US 2705354 A
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Description (OCR text may contain errors)
April 5, 1955 J. s. PARSONS CABLE CLAMP Filed May 24, 1952 INVENTOR. JOHN 5. PA PSO/VS iY ATTO NE Y6 United States Patent CABLE CLAMP John S. Parsons, Forestville, Conm, assignor to The Stanley Works, New Britain, Conn., a corporation of Connecticut Application May 24, 1952, Serial No. 289,788
1 Claim. 01. 24-432 This invention relates to rope and cable tighteners or clamps and pertains more particularly to a device of this type wherein a spring strap serves as a clamping member.
One feature of the invention is to provide a cable tightener in which the cable can be pulled taut without having manually to release the clamp.
Another feature of the invention resides in the provision of a clamp of this character which is self-clamping, the gripping pressure on the cable increasing with any increase in tensional pull applied to the cable.
A further feature of the invention lies in the provision ofbzlt clamp capable of accommodating various diameter ca es.
Still another feature of the invention is to provide a clamp in which the clamping action is well distributed to avoid concentration of the clamping pressure in any one spot which might damage the cable or rope, particularly the latter, since ropes are composed of relatively soft, severable strands of fibers.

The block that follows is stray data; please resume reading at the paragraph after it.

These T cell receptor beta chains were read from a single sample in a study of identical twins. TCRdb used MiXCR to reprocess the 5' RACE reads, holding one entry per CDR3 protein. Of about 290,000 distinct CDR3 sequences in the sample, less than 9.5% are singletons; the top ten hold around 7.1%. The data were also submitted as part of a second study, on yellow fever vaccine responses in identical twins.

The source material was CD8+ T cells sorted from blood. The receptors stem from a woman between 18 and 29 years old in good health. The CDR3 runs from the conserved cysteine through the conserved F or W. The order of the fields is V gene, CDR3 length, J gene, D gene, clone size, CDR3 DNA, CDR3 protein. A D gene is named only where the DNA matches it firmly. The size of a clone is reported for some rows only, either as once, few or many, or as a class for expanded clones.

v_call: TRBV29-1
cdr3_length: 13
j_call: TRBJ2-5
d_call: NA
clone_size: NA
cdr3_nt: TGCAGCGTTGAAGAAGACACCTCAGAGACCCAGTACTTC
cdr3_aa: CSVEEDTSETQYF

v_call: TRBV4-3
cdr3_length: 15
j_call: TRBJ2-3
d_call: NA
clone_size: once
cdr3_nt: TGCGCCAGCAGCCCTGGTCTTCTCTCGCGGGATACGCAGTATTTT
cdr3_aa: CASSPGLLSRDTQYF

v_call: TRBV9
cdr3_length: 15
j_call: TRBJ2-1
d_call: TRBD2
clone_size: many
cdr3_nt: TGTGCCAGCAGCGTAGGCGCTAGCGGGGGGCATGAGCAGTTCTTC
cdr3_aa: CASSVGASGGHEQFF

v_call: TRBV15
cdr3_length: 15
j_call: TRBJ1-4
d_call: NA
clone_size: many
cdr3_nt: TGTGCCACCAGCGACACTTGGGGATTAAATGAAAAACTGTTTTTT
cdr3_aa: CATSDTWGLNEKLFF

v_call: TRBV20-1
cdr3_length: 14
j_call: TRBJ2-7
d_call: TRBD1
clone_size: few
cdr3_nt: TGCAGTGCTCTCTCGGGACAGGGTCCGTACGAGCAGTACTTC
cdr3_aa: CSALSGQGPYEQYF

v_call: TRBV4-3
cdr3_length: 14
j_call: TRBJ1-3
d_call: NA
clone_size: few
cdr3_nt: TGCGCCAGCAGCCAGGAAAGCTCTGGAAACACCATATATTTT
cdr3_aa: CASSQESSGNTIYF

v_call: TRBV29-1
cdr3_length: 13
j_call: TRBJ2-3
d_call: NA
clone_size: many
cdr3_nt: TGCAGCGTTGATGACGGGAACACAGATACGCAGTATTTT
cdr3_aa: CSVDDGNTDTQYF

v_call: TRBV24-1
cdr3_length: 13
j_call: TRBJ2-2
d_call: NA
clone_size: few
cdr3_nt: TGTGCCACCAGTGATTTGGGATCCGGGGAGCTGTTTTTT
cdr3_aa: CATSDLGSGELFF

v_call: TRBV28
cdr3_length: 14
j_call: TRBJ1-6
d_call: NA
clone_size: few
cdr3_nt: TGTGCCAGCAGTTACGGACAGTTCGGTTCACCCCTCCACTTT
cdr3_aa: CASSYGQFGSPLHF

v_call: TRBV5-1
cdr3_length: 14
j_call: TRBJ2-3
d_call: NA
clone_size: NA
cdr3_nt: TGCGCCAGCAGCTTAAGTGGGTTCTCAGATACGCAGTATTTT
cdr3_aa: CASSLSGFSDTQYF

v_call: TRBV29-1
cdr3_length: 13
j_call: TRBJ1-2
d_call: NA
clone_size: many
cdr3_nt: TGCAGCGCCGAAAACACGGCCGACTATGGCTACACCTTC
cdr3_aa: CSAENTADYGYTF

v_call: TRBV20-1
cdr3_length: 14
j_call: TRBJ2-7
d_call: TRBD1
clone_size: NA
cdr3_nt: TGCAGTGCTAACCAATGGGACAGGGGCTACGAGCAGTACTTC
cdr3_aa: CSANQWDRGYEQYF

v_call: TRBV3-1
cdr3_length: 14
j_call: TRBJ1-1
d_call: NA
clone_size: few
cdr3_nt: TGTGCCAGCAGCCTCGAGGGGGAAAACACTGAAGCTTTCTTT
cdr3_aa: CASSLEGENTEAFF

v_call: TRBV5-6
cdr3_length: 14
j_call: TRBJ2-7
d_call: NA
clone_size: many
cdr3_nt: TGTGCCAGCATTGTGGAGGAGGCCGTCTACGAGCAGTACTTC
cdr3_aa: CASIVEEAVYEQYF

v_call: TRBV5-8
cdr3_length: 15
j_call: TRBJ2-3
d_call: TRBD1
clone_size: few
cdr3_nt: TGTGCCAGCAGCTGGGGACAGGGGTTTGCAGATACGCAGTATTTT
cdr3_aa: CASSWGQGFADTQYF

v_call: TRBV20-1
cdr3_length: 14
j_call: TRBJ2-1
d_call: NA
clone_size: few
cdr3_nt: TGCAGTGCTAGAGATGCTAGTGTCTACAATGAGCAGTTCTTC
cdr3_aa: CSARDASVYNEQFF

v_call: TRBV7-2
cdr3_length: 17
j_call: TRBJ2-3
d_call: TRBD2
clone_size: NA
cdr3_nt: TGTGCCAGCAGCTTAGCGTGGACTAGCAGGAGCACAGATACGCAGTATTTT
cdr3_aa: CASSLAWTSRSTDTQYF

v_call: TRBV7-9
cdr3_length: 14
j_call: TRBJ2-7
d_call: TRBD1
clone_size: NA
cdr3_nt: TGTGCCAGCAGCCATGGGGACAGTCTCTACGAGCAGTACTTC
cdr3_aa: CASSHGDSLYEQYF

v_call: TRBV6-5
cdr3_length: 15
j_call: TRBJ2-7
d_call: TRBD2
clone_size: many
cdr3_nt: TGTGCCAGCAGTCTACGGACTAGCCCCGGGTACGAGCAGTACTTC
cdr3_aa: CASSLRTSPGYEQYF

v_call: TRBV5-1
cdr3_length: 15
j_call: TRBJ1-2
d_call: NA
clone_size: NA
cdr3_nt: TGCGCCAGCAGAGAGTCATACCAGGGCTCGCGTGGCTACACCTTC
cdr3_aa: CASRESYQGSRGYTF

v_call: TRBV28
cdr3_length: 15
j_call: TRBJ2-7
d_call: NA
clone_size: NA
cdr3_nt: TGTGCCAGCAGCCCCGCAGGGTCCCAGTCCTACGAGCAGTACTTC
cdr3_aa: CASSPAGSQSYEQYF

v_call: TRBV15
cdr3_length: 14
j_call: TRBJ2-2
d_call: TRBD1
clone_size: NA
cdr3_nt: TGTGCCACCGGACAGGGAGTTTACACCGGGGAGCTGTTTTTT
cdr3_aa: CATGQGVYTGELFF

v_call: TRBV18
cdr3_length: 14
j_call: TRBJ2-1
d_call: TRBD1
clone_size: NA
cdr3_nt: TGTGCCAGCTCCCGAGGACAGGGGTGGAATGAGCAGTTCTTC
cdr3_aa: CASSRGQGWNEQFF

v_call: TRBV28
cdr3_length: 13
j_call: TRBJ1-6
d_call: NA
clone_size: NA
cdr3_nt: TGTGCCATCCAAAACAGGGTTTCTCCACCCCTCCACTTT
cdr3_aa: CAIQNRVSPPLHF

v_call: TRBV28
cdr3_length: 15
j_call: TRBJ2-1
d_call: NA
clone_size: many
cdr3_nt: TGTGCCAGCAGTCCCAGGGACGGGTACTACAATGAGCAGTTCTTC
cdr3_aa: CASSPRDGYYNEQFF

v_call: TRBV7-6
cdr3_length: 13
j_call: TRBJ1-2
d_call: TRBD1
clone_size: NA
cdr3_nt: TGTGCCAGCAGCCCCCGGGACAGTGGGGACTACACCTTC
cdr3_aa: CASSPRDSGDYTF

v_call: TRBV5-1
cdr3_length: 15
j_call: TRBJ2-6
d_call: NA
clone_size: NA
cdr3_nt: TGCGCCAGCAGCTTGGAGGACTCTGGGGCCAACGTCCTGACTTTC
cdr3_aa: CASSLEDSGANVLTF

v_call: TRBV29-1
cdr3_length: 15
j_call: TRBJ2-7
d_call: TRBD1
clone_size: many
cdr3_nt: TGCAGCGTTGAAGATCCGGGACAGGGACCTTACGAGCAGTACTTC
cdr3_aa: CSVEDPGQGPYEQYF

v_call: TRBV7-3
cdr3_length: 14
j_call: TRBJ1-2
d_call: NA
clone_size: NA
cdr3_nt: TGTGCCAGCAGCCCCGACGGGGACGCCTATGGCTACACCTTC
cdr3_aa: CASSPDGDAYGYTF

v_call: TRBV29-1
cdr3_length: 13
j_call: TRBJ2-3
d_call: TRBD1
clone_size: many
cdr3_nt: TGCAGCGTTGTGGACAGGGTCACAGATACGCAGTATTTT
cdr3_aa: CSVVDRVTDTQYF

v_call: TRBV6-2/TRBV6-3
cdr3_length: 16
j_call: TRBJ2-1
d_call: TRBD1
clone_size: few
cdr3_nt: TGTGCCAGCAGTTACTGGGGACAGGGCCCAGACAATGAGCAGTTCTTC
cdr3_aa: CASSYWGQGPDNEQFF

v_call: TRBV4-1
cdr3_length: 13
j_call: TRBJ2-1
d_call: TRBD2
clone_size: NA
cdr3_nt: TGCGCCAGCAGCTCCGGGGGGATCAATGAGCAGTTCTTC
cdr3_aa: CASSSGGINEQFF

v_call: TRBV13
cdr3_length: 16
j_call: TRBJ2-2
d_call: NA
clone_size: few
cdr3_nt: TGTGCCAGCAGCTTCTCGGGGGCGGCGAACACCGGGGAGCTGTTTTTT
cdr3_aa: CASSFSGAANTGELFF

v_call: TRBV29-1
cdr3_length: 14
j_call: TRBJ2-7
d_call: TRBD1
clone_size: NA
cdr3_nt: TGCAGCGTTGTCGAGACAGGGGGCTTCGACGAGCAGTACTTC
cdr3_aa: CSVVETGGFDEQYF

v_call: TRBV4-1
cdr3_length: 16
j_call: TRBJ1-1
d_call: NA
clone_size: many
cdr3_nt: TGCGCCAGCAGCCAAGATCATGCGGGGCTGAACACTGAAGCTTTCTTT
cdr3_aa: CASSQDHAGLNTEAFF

A still further feature is to provide a cable or rope clamp of simple and sturdy construction comprising only a few parts.
Other objects will be in part obvious and in part pointed out more in detail hereinafter.
The invention accordingly consists in the features of construction, combination of elements and arrangement of parts which will be exemplified in the construction hereafter set forth and the scope of the application of which will be indicated in the appended claim.
In the drawing:
Fig. 1 is an elevational view of the clamping device showing a suggested use thereof;
Fig. 2 is a sectional view taken in the direction of the line 2-2 of Fig. 1;
Fig. 3 is a sectional view taken in the direction of the line 3-3 of Fig. 2; and
Fig. 4 is a view corresponding to Fig. 3 but showing the clamp in a cable releasing position.
To illustrate the invention, the clamping or tightening device, generally designated by the letter A in the drawing, is depicted as a clamp for maintaining a clothcsline taut, although it is suitable for many uses, the pictured use being only suggestive. Accordingly, Fig. 1 shows a pair of spaced, upstanding posts and 12, each provided with a hook 14 and 16. The clothesline to be supported by the posts constitutes a rope or cable 18 having one end 20 anchored to the hook 14, an intermediate portion 22 clampingly engaged by the device A, and a free end 24 which may be used in pulling the cable taut preparatory to clamping it.
The clamp A comprises a pair of lever members 26 and 28 pivotally connected together by a pin 30, the pin having an enlarged head 32 at one end and another head 34 at its other end by which the levers are retained in a side by side relation. The lever 26 includes a handle 36 provided with an aperture 38 for connection of the lever to the hook 16, an intermediate portion 40 through which the pin 30 extends, and an extension arm 42, these parts all being integral with each other. The lever 28 includes a handle 44 connected to a gripping disk 46, the disk having a peripheral groove 48 extending therearound for the accommodation of any selected portion, such as the portion 22, of the ca le t b? a p As shown, the disk 46 is integral with the handle 44 to form the lever 28.